WESTERN Bulldogs coach Luke Beveridge has apologised for his Wednesday night media conference outburst.

After discussions with the AFL and senior club officials, it was also determined that the Bulldogs donate $20,000 to youth mental health organisation Orygen.

>> WATCH BEVERIDGE'S APOLOGY IN THE VIDEO PLAYER ABOVE

"I have reflected on my comments and actions from the post-game press conference after last night's game and acknowledge that my exchange with journalist Tom Morris overstepped the mark," Beveridge said.

"I want to apologise for my behaviour. I want to apologise to Tom Morris and all those present last night and to our members, supporters, partners and the wider football community."

Luke Beveridge addresses his players during the round one clash between Melbourne and the Western Bulldogs at the MCG on March 16, 2022. Picture: AFL Photos

The AFL, in a statement issued immediately after the Bulldogs', said it acknowledged Beveridge had reflected on his actions and had taken accountability for his behaviour.

"A press conference environment, regardless of the emotion that football can evoke, should always be a professional environment where all participants engage in a respectful manner – this clearly wasn't acceptable or appropriate conduct last night," the AFL statement read.
 
"The AFL acknowledges the formal apology from Luke Beveridge and endorsed the club's $20,000 donation to Orygen, a key partner of the Western Bulldogs Community Foundation, to assist Orygen with the important work it does in youth mental health."

In an unrelated incident, Morris was on Thursday night stood down by his employer Fox Sports.

In a statement provided to the Herald Sun, a Fox Sports spokesman said: "Fox Sports has stood down a reporter pending an investigation regarding an inappropriate audio recording. While it is not appropriate to comment further, Fox Sports is committed to a workplace where everyone feels safe, respected and valued."

Beveridge said his media conference actions after his side's 2022 season-opening loss to Melbourne were counter to the club's values.

"We have strong values at the Bulldogs that we all sign up to," he said. "They are values that I believe in and support and live. My actions last night were not consistent with those values or the way we go about business as a football club, or I go about life as an individual.

Luke Beveridge lines up with the team for the national anthem before the 2021 Toyota AFL Grand Final at Optus Stadium. Picture: AFL Photos

"I recognised that what I did was not okay. It was not representative of our club culture which is so special and means so much to me. While I was highly emotional in the moments after a difficult loss, it is no excuse to let those emotions spill over and get the better of me.

"As people would know, I am extremely passionate about, and protective of, our players and our people, and I always have their welfare and their best interests at heart.  I pride myself on being measured and thoughtful, however on this occasion I clearly didn't handle it the way I should have, and I understand and accept that.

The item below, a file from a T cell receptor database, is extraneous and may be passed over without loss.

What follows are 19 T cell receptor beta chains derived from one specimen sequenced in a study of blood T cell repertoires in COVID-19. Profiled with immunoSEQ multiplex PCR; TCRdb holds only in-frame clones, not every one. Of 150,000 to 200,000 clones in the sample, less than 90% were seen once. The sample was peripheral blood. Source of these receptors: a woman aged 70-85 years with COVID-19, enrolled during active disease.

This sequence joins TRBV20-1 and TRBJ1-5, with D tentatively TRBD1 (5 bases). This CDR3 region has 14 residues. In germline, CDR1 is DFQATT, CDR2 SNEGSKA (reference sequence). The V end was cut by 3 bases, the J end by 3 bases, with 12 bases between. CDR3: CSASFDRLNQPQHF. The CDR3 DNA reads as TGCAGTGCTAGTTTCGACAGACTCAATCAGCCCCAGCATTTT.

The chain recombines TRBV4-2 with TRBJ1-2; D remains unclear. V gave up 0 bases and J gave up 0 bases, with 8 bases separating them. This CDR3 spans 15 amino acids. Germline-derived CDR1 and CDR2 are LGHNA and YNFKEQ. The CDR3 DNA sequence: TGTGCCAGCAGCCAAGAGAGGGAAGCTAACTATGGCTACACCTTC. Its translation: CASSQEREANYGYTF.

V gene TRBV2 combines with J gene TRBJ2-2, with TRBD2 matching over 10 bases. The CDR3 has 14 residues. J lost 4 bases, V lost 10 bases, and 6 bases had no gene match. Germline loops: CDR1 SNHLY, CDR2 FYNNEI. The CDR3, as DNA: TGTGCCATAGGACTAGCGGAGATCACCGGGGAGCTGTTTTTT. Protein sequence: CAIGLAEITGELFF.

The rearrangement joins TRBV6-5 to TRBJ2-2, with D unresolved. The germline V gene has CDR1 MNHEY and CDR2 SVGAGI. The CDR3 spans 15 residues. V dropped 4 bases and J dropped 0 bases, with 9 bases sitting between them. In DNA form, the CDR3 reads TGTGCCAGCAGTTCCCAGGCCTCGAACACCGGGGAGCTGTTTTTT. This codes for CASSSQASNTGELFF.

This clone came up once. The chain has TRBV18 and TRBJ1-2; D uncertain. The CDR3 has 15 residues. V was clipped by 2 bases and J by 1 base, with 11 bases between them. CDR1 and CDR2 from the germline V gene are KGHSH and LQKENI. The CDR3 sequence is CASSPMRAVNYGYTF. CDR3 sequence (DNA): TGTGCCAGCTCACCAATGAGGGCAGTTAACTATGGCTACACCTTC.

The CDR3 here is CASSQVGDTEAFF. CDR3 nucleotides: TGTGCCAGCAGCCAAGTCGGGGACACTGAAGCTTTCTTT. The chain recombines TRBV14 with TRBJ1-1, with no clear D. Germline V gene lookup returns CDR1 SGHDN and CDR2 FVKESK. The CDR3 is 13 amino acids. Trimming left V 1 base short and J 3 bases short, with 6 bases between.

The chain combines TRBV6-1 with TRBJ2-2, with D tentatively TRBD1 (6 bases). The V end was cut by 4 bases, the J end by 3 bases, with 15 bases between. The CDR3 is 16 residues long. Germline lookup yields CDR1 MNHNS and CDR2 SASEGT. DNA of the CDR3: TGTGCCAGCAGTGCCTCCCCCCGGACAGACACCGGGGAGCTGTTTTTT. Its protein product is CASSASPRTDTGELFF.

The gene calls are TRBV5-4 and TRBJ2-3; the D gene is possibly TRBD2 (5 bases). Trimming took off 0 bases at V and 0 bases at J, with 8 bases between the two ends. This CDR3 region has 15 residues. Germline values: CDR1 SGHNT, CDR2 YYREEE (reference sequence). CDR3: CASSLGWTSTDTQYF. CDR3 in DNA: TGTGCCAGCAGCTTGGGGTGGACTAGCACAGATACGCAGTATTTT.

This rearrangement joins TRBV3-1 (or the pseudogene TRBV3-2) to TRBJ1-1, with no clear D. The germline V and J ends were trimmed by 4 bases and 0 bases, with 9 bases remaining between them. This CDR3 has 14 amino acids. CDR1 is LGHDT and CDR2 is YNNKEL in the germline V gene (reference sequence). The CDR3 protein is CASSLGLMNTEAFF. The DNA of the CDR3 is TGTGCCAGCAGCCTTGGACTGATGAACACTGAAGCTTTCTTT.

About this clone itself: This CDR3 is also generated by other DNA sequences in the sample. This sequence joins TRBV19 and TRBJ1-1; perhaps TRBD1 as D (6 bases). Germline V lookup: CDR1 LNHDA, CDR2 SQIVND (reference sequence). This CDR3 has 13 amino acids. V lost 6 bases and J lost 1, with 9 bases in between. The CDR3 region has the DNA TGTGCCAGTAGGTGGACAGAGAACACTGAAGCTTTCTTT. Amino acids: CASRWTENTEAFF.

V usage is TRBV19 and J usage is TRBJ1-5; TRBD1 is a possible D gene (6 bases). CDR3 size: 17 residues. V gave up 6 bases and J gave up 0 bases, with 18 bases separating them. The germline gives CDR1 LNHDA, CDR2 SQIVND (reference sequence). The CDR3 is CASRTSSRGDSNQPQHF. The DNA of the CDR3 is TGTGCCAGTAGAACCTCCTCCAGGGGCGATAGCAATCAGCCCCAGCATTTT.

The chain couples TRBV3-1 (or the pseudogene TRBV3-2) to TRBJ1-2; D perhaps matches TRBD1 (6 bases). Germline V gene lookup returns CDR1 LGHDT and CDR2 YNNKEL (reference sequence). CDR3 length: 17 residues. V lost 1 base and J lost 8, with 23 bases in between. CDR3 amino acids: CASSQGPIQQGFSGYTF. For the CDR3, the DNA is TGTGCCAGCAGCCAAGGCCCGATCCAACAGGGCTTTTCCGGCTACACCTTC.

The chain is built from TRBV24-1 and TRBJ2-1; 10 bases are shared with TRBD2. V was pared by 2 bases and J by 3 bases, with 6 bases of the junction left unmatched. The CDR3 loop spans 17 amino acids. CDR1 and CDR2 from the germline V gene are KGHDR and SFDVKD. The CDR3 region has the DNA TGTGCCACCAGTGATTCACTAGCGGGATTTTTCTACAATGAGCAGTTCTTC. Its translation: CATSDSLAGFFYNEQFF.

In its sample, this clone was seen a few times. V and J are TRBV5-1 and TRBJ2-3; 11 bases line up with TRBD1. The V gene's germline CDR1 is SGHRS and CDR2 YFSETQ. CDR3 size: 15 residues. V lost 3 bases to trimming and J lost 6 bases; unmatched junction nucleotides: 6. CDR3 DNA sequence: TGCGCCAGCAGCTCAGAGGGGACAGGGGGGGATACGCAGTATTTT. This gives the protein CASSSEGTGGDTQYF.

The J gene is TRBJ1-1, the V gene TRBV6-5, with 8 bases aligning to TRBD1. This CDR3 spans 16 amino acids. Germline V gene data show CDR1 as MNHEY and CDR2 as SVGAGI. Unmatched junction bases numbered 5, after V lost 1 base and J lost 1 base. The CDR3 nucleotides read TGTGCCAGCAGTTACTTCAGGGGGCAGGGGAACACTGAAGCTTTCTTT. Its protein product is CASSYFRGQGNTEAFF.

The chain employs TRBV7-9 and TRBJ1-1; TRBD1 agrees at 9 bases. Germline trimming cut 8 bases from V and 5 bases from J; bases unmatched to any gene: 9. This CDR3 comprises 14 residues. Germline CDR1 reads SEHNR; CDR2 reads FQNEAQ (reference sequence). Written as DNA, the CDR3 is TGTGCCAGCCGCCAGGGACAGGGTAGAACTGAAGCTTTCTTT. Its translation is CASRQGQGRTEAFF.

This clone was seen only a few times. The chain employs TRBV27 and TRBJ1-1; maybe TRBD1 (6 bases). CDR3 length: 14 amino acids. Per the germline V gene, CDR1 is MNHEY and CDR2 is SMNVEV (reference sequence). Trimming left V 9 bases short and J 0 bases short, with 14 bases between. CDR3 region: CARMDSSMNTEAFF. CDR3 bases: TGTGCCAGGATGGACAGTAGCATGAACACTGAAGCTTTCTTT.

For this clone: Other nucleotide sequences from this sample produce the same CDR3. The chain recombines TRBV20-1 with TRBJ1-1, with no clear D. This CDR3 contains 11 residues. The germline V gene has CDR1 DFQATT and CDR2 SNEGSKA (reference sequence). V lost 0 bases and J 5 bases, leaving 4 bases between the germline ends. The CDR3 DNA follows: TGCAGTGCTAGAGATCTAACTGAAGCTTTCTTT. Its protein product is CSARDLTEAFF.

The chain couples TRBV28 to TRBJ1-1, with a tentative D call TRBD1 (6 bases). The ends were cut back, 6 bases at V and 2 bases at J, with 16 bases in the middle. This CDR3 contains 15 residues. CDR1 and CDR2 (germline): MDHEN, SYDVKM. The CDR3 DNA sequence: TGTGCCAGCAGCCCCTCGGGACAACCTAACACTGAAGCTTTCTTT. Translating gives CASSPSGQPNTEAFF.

"The last thing I want is for my actions to reflect negatively on the Western Bulldogs Football Club and our culture.  As I've said many times, I want our members and supporters to be proud of their club on and off the field and to be proud of the way we conduct ourselves at all times, and I'll continue to strive for that.  

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"I take accountability for my actions.  We will work through that as a club and I will focus on getting the best out of the team for the remainder of the season, and my energies will be centred on preparing our players for our next game against Carlton."

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Bulldogs president Kylie Watson-Wheeler said she and club chief executive Ameet Bains had addressed the matter Beveridge from early on Thursday.

"From the very beginning of those discussions this morning, Luke made clear that he understood his behaviour was inappropriate and he is deeply remorseful," Watson-Wheeler said.

"Luke also understands that his conduct in the press conference was not reflective of the values of the Western Bulldogs and has shone a negative light on the club. Everyone is entitled to a respectful workplace and we acknowledge the important and sometimes difficult job the football media have to do.

"Luke is a man of strong integrity who leads with heart and soul, caring deeply for everyone at the Western Bulldogs. His passion crossed a line last night and he is aware of that. As a club, we commit to a thorough process of internal assessment to ensure better outcomes in the future. 

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"Luke is a much loved and valued leader within our club. Our role as a board, as a management group and as a club as a whole, is to support Luke through the incredible pressures and emotions of the AFL industry as it exists today. We will continue to provide Luke with the resources, guidance and support he needs to perform in his role at the highest level of professionalism."